It was about one and a half years ago that I finally I arrived where I had always wanted to be and do what I had always wanted-- teach students, support small language communities and conduct research on African languages on my doorstep. The University of Cape Town and my new colleagues welcomed my efforts to establish the Centre for African Language Diversity-- CALDi as well as The African Language Archive-- TALA and I was recently appointed the Mellon Research Chair: African Language Diversity this initiative. The main aim of CALDi is to train young African scholars in descriptive linguistics and open up space for research into African languages at UCT with the hopes of countering the dominance of African linguistics outside the continent. It has been a great challenge for which my whole career has been a form of preparation...Read more
The Cambridge Handbook of Communication Disorders examines the full range of developmental and acquired communication disorders and provides the most up-to-date and comprehensive guide to the epidemiology, aetiology and clinical features of these disorders.
There are few aspects of language which are more problematic than its discourse particles. The present study of discourse particles draws upon data from the London-Lund Corpus to show how the methods and tools of corpora can sharpen their description. The first part of the book provides a picture of the state of the art in discourse particle studies and introduces the theory and methodology for the analysis in the second part of the book. Discourse particles are analysed as elements which have been grammaticalised and as a result have certain properties and uses. The importance of linguistic and contextual cues such as text type, position in the discourse, prosody and collocation for analysing discourse particles is illustrated.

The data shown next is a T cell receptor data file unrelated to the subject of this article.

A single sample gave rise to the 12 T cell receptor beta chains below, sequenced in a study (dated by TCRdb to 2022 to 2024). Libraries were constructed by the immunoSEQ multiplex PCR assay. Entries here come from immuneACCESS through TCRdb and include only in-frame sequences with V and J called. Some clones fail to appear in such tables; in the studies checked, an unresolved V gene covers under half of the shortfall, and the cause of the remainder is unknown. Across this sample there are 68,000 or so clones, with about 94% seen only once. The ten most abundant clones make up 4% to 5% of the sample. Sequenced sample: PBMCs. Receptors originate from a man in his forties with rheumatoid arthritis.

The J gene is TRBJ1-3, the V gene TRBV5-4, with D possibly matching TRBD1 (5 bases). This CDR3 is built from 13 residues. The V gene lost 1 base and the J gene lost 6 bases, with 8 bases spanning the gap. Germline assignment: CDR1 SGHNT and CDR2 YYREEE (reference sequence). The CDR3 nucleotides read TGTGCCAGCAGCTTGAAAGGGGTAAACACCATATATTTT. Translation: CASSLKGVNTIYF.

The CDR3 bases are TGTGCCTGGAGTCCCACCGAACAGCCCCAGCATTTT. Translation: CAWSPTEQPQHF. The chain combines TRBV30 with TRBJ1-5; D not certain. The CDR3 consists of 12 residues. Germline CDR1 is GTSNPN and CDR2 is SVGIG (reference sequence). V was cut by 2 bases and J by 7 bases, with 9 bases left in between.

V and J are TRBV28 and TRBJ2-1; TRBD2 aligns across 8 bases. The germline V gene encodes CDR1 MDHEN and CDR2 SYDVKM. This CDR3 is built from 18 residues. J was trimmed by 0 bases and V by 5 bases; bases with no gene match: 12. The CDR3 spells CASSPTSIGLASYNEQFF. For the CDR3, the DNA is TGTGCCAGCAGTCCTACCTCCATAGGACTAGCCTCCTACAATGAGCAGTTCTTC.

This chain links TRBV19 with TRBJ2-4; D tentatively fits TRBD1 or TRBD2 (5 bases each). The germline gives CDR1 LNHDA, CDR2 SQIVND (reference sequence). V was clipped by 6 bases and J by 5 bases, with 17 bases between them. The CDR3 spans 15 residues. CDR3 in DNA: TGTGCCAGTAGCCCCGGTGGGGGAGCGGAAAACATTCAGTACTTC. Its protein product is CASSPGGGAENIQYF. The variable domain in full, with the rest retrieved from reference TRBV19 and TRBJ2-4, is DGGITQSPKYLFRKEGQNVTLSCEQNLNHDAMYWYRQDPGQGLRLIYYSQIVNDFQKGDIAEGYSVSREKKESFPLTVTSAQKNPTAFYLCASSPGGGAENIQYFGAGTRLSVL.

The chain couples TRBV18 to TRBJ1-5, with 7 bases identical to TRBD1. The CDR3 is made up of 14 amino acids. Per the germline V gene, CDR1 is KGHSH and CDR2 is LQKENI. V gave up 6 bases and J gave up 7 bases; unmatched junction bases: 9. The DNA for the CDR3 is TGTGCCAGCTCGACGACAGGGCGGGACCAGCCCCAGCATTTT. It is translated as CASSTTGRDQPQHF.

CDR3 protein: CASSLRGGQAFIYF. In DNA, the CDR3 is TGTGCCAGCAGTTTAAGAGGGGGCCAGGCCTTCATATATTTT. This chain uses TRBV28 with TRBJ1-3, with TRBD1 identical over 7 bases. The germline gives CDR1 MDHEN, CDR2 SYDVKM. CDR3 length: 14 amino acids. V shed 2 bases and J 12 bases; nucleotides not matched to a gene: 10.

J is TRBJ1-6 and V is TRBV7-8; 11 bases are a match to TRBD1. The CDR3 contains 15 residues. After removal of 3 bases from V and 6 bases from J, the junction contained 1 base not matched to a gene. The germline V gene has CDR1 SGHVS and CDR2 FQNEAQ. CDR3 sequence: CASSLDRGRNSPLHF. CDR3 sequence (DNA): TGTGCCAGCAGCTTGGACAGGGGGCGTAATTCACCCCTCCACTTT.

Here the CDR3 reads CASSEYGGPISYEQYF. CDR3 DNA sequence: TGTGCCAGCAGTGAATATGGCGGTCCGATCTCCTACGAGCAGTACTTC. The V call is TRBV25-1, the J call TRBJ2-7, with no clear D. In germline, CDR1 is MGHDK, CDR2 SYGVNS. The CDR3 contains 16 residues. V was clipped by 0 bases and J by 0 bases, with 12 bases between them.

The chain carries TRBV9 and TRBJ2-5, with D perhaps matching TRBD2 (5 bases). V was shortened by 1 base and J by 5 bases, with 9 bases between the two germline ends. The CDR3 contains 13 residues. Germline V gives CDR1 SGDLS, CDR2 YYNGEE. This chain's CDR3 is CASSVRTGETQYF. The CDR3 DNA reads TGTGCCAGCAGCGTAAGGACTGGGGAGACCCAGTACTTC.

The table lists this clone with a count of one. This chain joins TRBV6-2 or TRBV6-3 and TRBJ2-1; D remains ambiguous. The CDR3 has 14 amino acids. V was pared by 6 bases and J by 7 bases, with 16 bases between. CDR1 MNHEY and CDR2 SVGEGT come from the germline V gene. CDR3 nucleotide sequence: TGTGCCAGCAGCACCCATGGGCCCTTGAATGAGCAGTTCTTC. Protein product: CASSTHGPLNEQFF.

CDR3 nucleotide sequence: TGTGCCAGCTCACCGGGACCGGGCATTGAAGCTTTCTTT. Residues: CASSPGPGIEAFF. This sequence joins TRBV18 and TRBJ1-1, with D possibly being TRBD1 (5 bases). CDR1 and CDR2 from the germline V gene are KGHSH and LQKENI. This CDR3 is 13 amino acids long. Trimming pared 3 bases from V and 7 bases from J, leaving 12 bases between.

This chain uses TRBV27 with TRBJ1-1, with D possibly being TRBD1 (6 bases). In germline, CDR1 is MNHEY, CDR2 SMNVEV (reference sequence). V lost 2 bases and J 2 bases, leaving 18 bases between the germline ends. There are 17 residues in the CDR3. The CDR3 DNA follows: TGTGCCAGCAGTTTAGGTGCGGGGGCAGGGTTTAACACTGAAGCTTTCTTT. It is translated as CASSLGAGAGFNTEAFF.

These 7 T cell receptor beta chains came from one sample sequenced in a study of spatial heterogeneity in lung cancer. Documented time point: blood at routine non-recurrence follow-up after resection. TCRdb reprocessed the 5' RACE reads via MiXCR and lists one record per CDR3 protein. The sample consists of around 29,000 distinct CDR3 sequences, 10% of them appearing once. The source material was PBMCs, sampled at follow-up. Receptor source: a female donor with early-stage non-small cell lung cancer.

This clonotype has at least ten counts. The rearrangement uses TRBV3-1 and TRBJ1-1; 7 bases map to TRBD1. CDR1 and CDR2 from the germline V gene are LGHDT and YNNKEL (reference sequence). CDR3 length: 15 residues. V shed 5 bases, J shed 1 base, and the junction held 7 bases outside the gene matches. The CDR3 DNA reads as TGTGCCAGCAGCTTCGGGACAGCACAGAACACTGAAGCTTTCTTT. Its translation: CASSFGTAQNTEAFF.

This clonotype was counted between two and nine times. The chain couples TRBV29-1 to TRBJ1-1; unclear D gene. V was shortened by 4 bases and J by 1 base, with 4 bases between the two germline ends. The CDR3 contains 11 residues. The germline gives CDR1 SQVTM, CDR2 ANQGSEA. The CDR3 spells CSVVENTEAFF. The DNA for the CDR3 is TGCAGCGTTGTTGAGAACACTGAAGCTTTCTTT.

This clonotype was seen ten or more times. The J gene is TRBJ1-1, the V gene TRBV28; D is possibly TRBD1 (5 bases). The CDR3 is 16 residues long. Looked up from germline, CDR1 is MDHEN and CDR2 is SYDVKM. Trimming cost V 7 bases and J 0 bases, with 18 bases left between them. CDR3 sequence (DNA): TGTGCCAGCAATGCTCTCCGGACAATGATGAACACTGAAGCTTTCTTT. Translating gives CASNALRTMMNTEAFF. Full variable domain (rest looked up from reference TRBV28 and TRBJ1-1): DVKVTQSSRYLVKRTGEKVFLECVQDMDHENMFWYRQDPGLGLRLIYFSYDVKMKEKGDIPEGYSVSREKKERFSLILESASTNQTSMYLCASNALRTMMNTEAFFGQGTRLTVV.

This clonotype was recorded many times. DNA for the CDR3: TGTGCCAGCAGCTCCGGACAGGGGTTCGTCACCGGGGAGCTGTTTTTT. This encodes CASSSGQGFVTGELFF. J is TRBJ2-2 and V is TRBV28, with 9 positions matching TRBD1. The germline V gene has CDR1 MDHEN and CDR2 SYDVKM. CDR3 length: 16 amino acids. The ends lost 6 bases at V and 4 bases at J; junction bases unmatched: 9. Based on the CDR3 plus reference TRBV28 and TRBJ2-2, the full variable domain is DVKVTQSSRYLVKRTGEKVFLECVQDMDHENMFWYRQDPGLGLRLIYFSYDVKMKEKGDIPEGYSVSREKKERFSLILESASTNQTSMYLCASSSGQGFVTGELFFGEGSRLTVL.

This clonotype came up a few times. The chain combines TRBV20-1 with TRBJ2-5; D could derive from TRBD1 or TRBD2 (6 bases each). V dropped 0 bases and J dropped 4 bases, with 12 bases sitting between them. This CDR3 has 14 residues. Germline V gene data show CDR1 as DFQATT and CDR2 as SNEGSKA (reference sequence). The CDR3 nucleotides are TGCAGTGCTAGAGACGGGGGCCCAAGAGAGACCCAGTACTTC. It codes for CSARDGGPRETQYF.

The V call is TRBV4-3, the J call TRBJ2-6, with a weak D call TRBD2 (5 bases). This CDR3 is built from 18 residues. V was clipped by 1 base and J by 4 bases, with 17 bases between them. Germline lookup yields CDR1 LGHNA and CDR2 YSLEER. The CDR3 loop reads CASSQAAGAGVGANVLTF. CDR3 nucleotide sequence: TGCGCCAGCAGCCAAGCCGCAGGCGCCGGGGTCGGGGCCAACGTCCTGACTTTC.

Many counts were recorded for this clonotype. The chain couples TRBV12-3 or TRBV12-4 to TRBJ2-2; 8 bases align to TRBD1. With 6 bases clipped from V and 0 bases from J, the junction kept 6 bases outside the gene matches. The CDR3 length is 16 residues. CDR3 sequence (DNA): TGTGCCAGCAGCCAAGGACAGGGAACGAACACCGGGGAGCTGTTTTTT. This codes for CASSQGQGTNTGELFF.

The following chapters deal with specific discourse particles (now, oh, just, sort of, and that sort of thing, actually) on the basis of their empirical analysis in the London-Lund Corpus. Examples and extended extracts from many different text types are provided to illustrate what discourse particles are doing in discourse.
Table of Contents
Key to prosodic transcription xiii•xiv
The topic-changer nowþ 57•95
The interjections oh and ahþ 97•151
The interpersonal particle justþ 153•174
The ‘adjuster’ sort ofþ 175•209
Particles with vague reference: ‘and that sort of thing’ 211•249
The expectation marker actuallyþ 251•275